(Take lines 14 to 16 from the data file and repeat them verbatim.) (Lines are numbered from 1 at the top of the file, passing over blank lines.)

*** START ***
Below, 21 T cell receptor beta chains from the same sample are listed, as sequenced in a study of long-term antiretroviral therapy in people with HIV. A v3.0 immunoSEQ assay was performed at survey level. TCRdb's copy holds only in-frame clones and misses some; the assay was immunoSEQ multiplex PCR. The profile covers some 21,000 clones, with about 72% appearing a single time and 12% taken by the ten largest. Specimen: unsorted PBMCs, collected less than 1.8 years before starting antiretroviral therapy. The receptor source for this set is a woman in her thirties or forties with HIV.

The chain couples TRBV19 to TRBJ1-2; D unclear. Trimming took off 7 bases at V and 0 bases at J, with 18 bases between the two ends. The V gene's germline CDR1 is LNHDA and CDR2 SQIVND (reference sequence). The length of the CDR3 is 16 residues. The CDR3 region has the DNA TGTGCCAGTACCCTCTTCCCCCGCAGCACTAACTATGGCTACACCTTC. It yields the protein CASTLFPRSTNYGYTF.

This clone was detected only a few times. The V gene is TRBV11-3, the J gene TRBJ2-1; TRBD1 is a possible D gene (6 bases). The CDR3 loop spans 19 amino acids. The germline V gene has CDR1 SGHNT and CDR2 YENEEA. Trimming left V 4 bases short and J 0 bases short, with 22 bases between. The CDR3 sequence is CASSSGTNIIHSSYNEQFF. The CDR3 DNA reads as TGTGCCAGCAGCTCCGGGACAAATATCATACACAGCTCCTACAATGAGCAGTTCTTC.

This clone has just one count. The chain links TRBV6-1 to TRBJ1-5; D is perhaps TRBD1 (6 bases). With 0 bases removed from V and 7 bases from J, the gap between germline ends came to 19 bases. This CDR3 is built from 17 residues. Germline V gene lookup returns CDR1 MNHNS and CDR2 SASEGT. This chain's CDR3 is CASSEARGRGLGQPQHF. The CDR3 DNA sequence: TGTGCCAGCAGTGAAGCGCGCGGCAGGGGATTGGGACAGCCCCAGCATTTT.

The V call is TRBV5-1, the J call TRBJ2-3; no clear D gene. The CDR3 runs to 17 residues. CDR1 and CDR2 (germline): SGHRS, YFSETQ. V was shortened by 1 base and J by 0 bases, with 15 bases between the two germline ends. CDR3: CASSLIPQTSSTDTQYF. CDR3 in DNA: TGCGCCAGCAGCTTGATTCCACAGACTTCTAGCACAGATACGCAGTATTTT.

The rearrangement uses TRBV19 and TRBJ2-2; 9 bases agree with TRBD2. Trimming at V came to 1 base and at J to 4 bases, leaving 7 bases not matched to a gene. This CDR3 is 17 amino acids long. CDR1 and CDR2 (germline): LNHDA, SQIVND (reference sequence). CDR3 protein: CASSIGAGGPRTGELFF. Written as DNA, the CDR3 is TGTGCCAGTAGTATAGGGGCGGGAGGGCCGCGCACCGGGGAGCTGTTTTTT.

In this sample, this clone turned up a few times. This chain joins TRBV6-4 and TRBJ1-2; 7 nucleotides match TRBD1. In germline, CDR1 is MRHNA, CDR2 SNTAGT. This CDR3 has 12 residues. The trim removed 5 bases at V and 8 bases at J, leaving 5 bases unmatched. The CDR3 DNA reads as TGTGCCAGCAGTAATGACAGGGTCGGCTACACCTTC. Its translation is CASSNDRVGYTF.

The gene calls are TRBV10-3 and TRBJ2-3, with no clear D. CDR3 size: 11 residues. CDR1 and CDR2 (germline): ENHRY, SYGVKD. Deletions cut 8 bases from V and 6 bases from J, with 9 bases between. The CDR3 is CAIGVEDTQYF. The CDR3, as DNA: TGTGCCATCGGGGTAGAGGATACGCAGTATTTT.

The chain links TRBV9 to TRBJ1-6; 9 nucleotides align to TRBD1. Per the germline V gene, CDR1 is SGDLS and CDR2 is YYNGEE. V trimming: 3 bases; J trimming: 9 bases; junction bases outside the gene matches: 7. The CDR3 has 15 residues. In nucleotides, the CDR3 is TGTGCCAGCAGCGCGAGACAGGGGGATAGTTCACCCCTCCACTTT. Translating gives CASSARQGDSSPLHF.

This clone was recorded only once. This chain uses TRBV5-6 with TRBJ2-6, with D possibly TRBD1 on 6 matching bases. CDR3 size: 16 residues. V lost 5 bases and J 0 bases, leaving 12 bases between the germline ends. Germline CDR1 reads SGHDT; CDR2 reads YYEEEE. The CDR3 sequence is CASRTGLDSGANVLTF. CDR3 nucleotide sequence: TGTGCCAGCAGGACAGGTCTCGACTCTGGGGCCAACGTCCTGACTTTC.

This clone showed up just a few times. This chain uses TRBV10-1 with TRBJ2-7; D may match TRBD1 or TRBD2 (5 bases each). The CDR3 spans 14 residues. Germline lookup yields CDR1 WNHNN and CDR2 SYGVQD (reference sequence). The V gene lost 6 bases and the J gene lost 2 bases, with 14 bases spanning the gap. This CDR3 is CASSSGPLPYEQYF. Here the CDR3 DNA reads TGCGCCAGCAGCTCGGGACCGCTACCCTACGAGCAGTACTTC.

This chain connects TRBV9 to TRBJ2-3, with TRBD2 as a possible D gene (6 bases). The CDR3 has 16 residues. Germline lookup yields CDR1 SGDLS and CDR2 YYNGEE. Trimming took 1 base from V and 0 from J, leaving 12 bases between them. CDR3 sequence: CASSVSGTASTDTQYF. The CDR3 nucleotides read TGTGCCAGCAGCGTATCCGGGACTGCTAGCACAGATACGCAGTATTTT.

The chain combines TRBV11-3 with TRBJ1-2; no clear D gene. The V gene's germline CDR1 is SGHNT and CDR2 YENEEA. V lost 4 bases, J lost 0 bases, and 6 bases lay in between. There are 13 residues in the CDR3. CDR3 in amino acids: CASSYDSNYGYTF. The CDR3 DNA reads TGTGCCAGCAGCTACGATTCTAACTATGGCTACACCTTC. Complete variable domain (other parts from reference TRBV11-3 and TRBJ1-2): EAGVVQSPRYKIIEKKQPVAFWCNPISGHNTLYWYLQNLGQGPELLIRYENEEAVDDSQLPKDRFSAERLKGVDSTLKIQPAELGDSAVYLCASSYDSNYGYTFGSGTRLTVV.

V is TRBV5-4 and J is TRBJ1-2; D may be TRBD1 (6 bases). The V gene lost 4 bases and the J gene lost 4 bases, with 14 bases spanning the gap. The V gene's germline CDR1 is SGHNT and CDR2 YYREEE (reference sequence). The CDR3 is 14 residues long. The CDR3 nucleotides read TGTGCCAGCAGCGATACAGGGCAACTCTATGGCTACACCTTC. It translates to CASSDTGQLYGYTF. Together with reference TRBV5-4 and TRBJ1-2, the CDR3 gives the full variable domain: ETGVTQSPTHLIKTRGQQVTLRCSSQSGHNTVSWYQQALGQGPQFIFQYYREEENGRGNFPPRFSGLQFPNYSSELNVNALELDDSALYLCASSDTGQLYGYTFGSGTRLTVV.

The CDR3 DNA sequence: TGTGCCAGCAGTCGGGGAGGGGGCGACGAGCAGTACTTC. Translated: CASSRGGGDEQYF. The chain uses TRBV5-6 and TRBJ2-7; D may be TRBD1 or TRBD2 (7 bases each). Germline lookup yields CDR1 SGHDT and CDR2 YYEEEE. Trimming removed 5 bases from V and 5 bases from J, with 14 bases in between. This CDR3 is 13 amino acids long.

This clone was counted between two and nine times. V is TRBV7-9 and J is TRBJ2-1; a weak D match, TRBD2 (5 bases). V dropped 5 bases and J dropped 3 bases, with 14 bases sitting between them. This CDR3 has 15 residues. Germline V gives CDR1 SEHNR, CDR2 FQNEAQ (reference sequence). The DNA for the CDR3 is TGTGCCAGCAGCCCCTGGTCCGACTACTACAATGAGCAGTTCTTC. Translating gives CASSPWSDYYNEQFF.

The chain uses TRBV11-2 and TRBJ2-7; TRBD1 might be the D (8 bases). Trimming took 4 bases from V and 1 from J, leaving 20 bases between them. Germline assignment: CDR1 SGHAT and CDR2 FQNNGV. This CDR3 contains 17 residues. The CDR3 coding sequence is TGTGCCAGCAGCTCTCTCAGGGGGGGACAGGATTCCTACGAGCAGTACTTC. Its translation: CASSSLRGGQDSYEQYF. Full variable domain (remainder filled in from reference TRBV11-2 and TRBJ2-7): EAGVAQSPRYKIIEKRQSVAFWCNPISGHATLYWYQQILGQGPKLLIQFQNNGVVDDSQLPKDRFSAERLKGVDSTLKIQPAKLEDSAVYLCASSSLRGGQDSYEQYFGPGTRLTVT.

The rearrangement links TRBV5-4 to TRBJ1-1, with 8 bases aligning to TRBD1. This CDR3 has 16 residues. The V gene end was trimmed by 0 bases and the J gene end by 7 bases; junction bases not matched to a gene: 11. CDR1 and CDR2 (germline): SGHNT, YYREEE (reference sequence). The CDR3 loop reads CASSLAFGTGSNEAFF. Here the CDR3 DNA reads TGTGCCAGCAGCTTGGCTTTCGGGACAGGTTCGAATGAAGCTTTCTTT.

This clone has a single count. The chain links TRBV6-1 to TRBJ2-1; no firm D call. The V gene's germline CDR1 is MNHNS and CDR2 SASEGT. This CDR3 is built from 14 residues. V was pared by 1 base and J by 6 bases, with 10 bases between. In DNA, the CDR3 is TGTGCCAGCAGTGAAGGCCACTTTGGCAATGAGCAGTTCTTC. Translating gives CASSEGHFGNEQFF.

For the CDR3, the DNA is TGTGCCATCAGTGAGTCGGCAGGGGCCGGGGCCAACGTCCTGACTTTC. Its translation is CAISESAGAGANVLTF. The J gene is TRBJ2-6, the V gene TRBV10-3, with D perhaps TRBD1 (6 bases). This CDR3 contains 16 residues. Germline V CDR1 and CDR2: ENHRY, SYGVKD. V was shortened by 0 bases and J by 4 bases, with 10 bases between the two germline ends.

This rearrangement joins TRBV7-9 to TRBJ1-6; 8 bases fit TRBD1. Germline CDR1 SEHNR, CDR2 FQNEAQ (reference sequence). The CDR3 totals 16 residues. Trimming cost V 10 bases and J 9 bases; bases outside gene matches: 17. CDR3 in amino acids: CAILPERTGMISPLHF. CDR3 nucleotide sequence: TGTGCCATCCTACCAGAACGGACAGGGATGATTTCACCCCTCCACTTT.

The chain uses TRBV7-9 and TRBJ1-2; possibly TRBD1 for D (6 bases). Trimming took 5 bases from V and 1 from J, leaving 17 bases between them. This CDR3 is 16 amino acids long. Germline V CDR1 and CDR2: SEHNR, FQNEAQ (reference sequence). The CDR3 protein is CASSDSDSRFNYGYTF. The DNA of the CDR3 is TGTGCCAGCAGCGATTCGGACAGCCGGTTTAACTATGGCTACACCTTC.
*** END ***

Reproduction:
V is TRBV5-4 and J is TRBJ1-2; D may be TRBD1 (6 bases). The V gene lost 4 bases and the J gene lost 4 bases, with 14 bases spanning the gap. The V gene's germline CDR1 is SGHNT and CDR2 YYREEE (reference sequence). The CDR3 is 14 residues long. The CDR3 nucleotides read TGTGCCAGCAGCGATACAGGGCAACTCTATGGCTACACCTTC. It translates to CASSDTGQLYGYTF. Together with reference TRBV5-4 and TRBJ1-2, the CDR3 gives the full variable domain: ETGVTQSPTHLIKTRGQQVTLRCSSQSGHNTVSWYQQALGQGPQFIFQYYREEENGRGNFPPRFSGLQFPNYSSELNVNALELDDSALYLCASSDTGQLYGYTFGSGTRLTVV.

The CDR3 DNA sequence: TGTGCCAGCAGTCGGGGAGGGGGCGACGAGCAGTACTTC. Translated: CASSRGGGDEQYF. The chain uses TRBV5-6 and TRBJ2-7; D may be TRBD1 or TRBD2 (7 bases each). Germline lookup yields CDR1 SGHDT and CDR2 YYEEEE. Trimming removed 5 bases from V and 5 bases from J, with 14 bases in between. This CDR3 is 13 amino acids long.

This clone was counted between two and nine times. V is TRBV7-9 and J is TRBJ2-1; a weak D match, TRBD2 (5 bases). V dropped 5 bases and J dropped 3 bases, with 14 bases sitting between them. This CDR3 has 15 residues. Germline V gives CDR1 SEHNR, CDR2 FQNEAQ (reference sequence). The DNA for the CDR3 is TGTGCCAGCAGCCCCTGGTCCGACTACTACAATGAGCAGTTCTTC. Translating gives CASSPWSDYYNEQFF.